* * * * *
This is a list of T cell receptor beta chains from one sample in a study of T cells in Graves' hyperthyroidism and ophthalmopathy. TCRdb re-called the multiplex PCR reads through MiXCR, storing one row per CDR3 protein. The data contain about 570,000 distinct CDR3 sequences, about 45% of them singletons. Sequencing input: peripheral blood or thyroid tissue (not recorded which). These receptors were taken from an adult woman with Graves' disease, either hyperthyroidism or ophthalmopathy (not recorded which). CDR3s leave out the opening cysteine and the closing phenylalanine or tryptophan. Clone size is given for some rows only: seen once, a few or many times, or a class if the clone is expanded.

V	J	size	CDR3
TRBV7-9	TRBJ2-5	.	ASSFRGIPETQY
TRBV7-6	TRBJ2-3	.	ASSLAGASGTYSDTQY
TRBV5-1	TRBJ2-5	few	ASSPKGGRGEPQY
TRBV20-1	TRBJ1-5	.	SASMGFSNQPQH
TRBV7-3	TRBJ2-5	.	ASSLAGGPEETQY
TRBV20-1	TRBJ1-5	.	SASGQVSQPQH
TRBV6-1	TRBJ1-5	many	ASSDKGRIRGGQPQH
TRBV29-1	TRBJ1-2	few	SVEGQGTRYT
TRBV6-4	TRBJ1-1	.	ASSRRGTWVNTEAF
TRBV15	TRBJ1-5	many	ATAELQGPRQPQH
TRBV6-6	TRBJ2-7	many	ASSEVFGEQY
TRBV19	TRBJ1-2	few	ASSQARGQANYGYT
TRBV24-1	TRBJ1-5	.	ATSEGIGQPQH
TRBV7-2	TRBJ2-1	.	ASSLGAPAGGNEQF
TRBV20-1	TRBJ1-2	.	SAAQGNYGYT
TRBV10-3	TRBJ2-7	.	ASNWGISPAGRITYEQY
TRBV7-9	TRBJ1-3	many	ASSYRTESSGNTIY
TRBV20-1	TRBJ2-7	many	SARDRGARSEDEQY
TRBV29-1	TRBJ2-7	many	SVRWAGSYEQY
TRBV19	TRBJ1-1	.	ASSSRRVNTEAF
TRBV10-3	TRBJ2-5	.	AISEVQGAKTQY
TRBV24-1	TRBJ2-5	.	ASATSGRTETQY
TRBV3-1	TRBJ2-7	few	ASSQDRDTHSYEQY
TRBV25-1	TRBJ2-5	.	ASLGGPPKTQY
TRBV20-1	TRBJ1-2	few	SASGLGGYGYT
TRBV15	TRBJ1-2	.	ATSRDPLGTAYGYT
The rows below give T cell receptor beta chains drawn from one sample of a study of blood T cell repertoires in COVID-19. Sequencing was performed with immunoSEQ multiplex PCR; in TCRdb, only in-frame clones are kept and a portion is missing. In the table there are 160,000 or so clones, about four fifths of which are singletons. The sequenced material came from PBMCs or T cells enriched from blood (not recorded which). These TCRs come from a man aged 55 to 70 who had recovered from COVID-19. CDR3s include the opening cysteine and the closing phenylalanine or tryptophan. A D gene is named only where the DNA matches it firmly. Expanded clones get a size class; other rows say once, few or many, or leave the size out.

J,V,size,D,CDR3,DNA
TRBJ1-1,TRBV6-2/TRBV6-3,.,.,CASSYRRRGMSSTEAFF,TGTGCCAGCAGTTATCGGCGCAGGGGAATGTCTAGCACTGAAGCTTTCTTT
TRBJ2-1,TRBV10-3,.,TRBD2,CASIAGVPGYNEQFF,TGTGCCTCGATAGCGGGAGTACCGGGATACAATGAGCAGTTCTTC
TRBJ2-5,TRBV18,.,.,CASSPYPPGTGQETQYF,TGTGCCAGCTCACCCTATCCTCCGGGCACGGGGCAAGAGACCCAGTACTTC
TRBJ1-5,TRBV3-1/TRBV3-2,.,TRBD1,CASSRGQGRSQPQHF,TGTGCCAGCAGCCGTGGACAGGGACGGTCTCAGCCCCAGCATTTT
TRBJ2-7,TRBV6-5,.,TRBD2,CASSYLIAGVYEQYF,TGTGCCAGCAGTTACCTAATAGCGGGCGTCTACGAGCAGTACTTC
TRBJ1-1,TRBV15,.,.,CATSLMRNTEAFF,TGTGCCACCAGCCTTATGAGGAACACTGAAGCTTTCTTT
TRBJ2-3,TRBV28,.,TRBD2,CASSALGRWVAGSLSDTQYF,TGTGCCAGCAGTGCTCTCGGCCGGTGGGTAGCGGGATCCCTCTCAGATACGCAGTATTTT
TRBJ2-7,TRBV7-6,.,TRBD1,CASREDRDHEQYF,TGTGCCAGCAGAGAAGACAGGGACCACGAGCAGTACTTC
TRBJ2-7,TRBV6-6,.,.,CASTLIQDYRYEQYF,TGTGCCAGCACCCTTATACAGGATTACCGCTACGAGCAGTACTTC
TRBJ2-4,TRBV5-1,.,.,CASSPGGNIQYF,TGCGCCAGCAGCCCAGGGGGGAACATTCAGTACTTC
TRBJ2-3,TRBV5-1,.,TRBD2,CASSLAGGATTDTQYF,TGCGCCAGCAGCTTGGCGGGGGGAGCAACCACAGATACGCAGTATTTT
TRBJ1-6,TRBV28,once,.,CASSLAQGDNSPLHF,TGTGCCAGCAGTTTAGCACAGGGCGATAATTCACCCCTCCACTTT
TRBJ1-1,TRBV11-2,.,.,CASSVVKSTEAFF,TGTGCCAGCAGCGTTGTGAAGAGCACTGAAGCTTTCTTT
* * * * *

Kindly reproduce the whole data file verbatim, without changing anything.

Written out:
This is a list of T cell receptor beta chains from one sample in a study of T cells in Graves' hyperthyroidism and ophthalmopathy. TCRdb re-called the multiplex PCR reads through MiXCR, storing one row per CDR3 protein. The data contain about 570,000 distinct CDR3 sequences, about 45% of them singletons. Sequencing input: peripheral blood or thyroid tissue (not recorded which). These receptors were taken from an adult woman with Graves' disease, either hyperthyroidism or ophthalmopathy (not recorded which). CDR3s leave out the opening cysteine and the closing phenylalanine or tryptophan. Clone size is given for some rows only: seen once, a few or many times, or a class if the clone is expanded.

V	J	size	CDR3
TRBV7-9	TRBJ2-5	.	ASSFRGIPETQY
TRBV7-6	TRBJ2-3	.	ASSLAGASGTYSDTQY
TRBV5-1	TRBJ2-5	few	ASSPKGGRGEPQY
TRBV20-1	TRBJ1-5	.	SASMGFSNQPQH
TRBV7-3	TRBJ2-5	.	ASSLAGGPEETQY
TRBV20-1	TRBJ1-5	.	SASGQVSQPQH
TRBV6-1	TRBJ1-5	many	ASSDKGRIRGGQPQH
TRBV29-1	TRBJ1-2	few	SVEGQGTRYT
TRBV6-4	TRBJ1-1	.	ASSRRGTWVNTEAF
TRBV15	TRBJ1-5	many	ATAELQGPRQPQH
TRBV6-6	TRBJ2-7	many	ASSEVFGEQY
TRBV19	TRBJ1-2	few	ASSQARGQANYGYT
TRBV24-1	TRBJ1-5	.	ATSEGIGQPQH
TRBV7-2	TRBJ2-1	.	ASSLGAPAGGNEQF
TRBV20-1	TRBJ1-2	.	SAAQGNYGYT
TRBV10-3	TRBJ2-7	.	ASNWGISPAGRITYEQY
TRBV7-9	TRBJ1-3	many	ASSYRTESSGNTIY
TRBV20-1	TRBJ2-7	many	SARDRGARSEDEQY
TRBV29-1	TRBJ2-7	many	SVRWAGSYEQY
TRBV19	TRBJ1-1	.	ASSSRRVNTEAF
TRBV10-3	TRBJ2-5	.	AISEVQGAKTQY
TRBV24-1	TRBJ2-5	.	ASATSGRTETQY
TRBV3-1	TRBJ2-7	few	ASSQDRDTHSYEQY
TRBV25-1	TRBJ2-5	.	ASLGGPPKTQY
TRBV20-1	TRBJ1-2	few	SASGLGGYGYT
TRBV15	TRBJ1-2	.	ATSRDPLGTAYGYT
The rows below give T cell receptor beta chains drawn from one sample of a study of blood T cell repertoires in COVID-19. Sequencing was performed with immunoSEQ multiplex PCR; in TCRdb, only in-frame clones are kept and a portion is missing. In the table there are 160,000 or so clones, about four fifths of which are singletons. The sequenced material came from PBMCs or T cells enriched from blood (not recorded which). These TCRs come from a man aged 55 to 70 who had recovered from COVID-19. CDR3s include the opening cysteine and the closing phenylalanine or tryptophan. A D gene is named only where the DNA matches it firmly. Expanded clones get a size class; other rows say once, few or many, or leave the size out.

J,V,size,D,CDR3,DNA
TRBJ1-1,TRBV6-2/TRBV6-3,.,.,CASSYRRRGMSSTEAFF,TGTGCCAGCAGTTATCGGCGCAGGGGAATGTCTAGCACTGAAGCTTTCTTT
TRBJ2-1,TRBV10-3,.,TRBD2,CASIAGVPGYNEQFF,TGTGCCTCGATAGCGGGAGTACCGGGATACAATGAGCAGTTCTTC
TRBJ2-5,TRBV18,.,.,CASSPYPPGTGQETQYF,TGTGCCAGCTCACCCTATCCTCCGGGCACGGGGCAAGAGACCCAGTACTTC
TRBJ1-5,TRBV3-1/TRBV3-2,.,TRBD1,CASSRGQGRSQPQHF,TGTGCCAGCAGCCGTGGACAGGGACGGTCTCAGCCCCAGCATTTT
TRBJ2-7,TRBV6-5,.,TRBD2,CASSYLIAGVYEQYF,TGTGCCAGCAGTTACCTAATAGCGGGCGTCTACGAGCAGTACTTC
TRBJ1-1,TRBV15,.,.,CATSLMRNTEAFF,TGTGCCACCAGCCTTATGAGGAACACTGAAGCTTTCTTT
TRBJ2-3,TRBV28,.,TRBD2,CASSALGRWVAGSLSDTQYF,TGTGCCAGCAGTGCTCTCGGCCGGTGGGTAGCGGGATCCCTCTCAGATACGCAGTATTTT
TRBJ2-7,TRBV7-6,.,TRBD1,CASREDRDHEQYF,TGTGCCAGCAGAGAAGACAGGGACCACGAGCAGTACTTC
TRBJ2-7,TRBV6-6,.,.,CASTLIQDYRYEQYF,TGTGCCAGCACCCTTATACAGGATTACCGCTACGAGCAGTACTTC
TRBJ2-4,TRBV5-1,.,.,CASSPGGNIQYF,TGCGCCAGCAGCCCAGGGGGGAACATTCAGTACTTC
TRBJ2-3,TRBV5-1,.,TRBD2,CASSLAGGATTDTQYF,TGCGCCAGCAGCTTGGCGGGGGGAGCAACCACAGATACGCAGTATTTT
TRBJ1-6,TRBV28,once,.,CASSLAQGDNSPLHF,TGTGCCAGCAGTTTAGCACAGGGCGATAATTCACCCCTCCACTTT
TRBJ1-1,TRBV11-2,.,.,CASSVVKSTEAFF,TGTGCCAGCAGCGTTGTGAAGAGCACTGAAGCTTTCTTT